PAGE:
Puritan Gravestone Symbols
In colonial New England, the Puritans influenced some of the famous iconography found on these 17th and 18th century tombstones. The most common is perhaps the “death head” with a winged skull, symbolizing the Puritan's belief of the soul’s departure from the body upon death.
Note that tombstones only mark that a person was buried inside this burying ground, but do not necessarily signify where they were exactly buried. Furthermore, records indicate that over a thousand white, early New England colonists were buried here, though there are only a couple hundred tombstones.
You may have noticed that this Burying Bround - as well as at the Granary - contain some "tabletop" tombs. Wealthier families sometimes purchased an area of the burying ground and have a simple, raised tomb that looks like a table. Perhaps most notable are the tombs of the first Puritan Governor of Massachusetts John Winthrop and Mary Winslow, the first woman who allegedly stepped foot off the Mayflower is buried in the Winslow family tomb (pictured).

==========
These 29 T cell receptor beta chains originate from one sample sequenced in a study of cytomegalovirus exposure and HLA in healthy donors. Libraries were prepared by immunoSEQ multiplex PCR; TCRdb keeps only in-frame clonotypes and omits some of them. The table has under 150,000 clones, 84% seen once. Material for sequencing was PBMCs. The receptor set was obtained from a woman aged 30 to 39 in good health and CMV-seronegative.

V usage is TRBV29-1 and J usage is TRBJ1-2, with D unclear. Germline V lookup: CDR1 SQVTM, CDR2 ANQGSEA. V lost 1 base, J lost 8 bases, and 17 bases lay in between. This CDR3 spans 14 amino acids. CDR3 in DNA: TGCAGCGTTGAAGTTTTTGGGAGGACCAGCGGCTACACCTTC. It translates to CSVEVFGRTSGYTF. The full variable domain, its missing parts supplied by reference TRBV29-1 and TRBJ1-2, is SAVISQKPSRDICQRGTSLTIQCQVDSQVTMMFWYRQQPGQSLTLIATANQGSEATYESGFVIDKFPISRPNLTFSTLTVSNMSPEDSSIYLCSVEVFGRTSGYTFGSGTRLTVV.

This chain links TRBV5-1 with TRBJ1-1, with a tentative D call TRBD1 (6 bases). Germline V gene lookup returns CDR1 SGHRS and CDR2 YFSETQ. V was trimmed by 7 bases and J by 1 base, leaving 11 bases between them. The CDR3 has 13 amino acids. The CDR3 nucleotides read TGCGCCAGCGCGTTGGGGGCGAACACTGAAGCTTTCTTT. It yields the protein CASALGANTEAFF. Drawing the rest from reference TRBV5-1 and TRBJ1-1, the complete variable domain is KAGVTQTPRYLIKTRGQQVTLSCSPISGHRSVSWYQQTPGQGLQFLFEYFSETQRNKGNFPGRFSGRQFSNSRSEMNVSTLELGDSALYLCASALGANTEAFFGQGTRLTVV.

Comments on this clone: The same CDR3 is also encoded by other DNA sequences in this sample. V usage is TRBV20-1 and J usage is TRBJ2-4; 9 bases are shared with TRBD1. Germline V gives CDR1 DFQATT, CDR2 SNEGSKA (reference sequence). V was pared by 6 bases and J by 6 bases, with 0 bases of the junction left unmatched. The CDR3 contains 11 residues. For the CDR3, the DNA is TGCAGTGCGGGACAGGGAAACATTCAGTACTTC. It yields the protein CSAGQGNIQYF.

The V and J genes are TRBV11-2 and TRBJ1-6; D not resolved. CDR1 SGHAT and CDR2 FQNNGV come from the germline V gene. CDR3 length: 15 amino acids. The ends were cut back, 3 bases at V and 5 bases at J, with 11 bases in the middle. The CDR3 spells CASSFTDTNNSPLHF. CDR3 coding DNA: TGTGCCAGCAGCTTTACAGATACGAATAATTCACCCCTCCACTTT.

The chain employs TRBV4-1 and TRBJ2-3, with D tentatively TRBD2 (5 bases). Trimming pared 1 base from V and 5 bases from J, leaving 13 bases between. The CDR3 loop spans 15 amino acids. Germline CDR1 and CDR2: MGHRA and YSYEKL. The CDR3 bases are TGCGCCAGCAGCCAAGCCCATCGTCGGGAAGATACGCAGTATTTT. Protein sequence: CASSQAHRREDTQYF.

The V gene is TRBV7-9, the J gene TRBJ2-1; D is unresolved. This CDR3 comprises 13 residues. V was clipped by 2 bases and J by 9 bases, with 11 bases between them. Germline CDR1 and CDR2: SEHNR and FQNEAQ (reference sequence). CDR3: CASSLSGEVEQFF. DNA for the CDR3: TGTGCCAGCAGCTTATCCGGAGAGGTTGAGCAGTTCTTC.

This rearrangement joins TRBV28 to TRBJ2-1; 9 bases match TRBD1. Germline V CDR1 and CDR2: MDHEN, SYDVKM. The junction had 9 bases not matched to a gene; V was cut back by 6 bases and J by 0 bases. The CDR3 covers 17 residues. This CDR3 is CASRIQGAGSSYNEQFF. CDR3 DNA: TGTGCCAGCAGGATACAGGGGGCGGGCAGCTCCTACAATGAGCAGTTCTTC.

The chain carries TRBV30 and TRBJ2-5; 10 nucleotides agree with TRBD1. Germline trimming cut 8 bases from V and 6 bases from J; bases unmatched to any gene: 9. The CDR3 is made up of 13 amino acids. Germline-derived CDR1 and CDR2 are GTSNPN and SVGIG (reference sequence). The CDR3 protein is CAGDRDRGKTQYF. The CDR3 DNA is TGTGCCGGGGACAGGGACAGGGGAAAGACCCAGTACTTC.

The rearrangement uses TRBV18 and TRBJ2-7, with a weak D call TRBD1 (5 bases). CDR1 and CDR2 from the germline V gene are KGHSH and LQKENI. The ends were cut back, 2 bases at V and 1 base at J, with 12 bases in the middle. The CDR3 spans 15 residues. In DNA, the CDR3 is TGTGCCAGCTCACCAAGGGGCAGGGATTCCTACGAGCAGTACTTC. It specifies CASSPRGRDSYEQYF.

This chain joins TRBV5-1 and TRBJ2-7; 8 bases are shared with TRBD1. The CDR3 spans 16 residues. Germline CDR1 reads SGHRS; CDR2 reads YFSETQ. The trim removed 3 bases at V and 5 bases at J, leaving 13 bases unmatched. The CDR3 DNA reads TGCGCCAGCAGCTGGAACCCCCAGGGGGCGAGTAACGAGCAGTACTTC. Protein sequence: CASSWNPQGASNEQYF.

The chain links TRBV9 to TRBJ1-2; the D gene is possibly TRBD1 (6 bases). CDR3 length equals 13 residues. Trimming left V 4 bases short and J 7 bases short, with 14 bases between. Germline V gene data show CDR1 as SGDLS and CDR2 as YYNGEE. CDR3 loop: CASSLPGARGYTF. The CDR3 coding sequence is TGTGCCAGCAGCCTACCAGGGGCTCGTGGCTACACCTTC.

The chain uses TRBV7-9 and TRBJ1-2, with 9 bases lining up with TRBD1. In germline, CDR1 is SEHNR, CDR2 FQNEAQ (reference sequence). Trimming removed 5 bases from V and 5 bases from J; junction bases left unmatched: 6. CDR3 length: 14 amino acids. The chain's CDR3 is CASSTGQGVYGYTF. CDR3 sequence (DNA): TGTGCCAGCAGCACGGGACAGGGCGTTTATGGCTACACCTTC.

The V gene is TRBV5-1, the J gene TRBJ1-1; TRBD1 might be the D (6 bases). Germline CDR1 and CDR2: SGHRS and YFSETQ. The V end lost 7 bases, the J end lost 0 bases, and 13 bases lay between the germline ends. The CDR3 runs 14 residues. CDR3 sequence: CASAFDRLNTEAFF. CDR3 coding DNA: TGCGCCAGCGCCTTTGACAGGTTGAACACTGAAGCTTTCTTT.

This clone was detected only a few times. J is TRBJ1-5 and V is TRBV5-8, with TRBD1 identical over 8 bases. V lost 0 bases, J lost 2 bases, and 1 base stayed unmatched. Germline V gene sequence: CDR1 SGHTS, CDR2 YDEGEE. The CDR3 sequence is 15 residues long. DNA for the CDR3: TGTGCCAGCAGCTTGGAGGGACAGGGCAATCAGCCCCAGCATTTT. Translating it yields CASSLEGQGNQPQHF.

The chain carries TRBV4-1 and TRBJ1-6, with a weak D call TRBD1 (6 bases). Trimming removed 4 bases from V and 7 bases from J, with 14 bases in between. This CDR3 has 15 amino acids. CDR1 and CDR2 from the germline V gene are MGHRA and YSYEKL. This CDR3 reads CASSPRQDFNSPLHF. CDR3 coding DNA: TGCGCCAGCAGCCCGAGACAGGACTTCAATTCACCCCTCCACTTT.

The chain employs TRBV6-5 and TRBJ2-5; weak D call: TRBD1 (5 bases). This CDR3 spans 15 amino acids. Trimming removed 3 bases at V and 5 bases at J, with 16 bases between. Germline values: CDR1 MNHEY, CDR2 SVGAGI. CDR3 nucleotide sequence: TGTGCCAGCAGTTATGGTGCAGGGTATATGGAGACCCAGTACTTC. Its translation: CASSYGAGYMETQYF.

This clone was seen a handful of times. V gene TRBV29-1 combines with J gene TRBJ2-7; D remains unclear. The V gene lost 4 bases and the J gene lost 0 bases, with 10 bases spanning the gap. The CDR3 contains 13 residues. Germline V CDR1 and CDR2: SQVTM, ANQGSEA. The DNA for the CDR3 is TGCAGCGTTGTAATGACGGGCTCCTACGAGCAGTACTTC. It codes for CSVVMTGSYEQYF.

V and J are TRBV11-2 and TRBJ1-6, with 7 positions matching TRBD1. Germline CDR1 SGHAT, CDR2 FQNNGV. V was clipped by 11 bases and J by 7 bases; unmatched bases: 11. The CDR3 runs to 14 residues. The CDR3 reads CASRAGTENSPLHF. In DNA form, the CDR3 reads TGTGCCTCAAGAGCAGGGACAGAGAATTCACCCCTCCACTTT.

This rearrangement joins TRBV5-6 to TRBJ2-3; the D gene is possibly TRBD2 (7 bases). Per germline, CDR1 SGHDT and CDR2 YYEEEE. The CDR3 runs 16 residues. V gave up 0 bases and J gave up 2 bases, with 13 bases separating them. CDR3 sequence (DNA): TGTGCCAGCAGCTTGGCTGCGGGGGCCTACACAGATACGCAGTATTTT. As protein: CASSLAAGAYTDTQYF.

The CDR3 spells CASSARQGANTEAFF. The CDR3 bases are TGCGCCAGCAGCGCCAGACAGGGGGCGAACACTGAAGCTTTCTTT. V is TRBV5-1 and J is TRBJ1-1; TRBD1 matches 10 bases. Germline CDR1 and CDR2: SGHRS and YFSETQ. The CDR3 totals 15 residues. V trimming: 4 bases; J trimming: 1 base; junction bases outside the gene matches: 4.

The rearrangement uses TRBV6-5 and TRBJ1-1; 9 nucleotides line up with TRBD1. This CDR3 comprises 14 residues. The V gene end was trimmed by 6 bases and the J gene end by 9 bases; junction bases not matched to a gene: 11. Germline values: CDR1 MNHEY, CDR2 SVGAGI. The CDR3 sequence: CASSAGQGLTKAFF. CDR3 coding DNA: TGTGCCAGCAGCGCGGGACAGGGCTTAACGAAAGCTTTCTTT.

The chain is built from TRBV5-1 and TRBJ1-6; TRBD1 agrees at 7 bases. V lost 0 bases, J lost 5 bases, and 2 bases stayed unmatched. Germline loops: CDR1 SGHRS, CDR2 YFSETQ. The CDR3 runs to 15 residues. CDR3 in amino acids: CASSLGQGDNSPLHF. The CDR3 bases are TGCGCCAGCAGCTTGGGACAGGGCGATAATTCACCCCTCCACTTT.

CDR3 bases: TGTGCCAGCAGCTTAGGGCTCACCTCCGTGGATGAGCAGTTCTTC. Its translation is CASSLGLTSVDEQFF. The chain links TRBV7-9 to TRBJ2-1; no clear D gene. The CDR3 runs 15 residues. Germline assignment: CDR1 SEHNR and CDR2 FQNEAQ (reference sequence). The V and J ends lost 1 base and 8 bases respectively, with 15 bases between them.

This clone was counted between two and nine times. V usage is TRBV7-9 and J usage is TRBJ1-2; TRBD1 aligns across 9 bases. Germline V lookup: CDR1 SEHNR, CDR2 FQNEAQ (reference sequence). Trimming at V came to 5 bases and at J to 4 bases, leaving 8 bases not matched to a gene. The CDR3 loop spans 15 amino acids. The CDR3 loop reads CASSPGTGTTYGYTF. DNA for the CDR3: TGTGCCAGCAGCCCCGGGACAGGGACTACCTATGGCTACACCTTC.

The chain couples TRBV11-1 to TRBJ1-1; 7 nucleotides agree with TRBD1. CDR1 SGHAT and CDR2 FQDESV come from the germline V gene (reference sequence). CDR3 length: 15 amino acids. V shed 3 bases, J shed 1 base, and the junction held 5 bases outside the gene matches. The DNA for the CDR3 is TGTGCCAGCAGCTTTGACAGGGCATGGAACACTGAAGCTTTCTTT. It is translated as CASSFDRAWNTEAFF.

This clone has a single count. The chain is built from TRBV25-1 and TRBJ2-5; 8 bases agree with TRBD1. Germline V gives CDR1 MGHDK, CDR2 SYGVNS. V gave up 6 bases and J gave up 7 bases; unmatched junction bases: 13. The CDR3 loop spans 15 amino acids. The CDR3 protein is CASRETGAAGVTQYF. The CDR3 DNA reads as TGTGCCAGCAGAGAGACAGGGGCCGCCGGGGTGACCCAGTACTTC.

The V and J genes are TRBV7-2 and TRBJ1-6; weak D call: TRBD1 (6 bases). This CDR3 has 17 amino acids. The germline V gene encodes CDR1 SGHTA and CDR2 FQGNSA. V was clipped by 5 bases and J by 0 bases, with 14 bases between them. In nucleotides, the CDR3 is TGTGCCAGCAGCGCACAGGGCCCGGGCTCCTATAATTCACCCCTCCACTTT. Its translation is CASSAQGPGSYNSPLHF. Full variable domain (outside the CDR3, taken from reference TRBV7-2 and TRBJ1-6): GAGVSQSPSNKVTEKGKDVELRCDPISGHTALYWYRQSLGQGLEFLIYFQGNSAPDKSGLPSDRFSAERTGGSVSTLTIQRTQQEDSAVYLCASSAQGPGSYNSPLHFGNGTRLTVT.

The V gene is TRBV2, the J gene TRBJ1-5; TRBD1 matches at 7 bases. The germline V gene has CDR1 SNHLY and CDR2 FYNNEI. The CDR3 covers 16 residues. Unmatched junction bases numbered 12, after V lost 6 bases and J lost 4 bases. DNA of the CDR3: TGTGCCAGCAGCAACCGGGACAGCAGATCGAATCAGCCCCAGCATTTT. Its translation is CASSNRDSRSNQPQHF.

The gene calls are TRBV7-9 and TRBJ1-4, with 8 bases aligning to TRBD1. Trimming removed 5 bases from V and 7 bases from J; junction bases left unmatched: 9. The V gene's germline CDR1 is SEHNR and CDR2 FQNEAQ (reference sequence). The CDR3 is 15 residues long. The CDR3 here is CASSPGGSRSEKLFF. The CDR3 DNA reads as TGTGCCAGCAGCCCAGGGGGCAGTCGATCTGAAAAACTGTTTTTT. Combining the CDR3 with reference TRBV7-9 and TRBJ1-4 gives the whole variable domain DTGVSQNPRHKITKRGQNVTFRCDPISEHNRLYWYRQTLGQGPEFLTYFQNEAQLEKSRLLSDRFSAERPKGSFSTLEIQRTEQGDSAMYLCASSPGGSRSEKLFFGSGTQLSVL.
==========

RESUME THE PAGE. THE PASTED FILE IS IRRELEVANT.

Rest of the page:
One notable King’s Chapel congregant at this Burying Ground is Elizabeth Murray, a successful 18th-century businesswoman and shopkeeper. Murray used her success to assist other women in securing economic independence at a time when unmarried women had few career opportunities. Two of her business proteges, Elizabeth and Ame Cumming, were also members of King's Chapel and described Murray as a "kind adviser."
Elizabeth Murray died on May 25, 1785 after an illness of several weeks. Married three times, she was buried next door in the King's Chapel Burying Ground, alongside her second husband, James Smith. The “tabletop” tombstone, no longer legible, included the words “To the Revered Memory of ELIZABETH the relict of James Smith, Esq. Who died the wife of Ralph Inman Esq.” Her nieces Dorothy and Elizabeth Robbins were later buried alongside Elizabeth Murray and James Smith.
Learn more about Elizabeth Murray in our online exhibit "Queen's Chapel" here.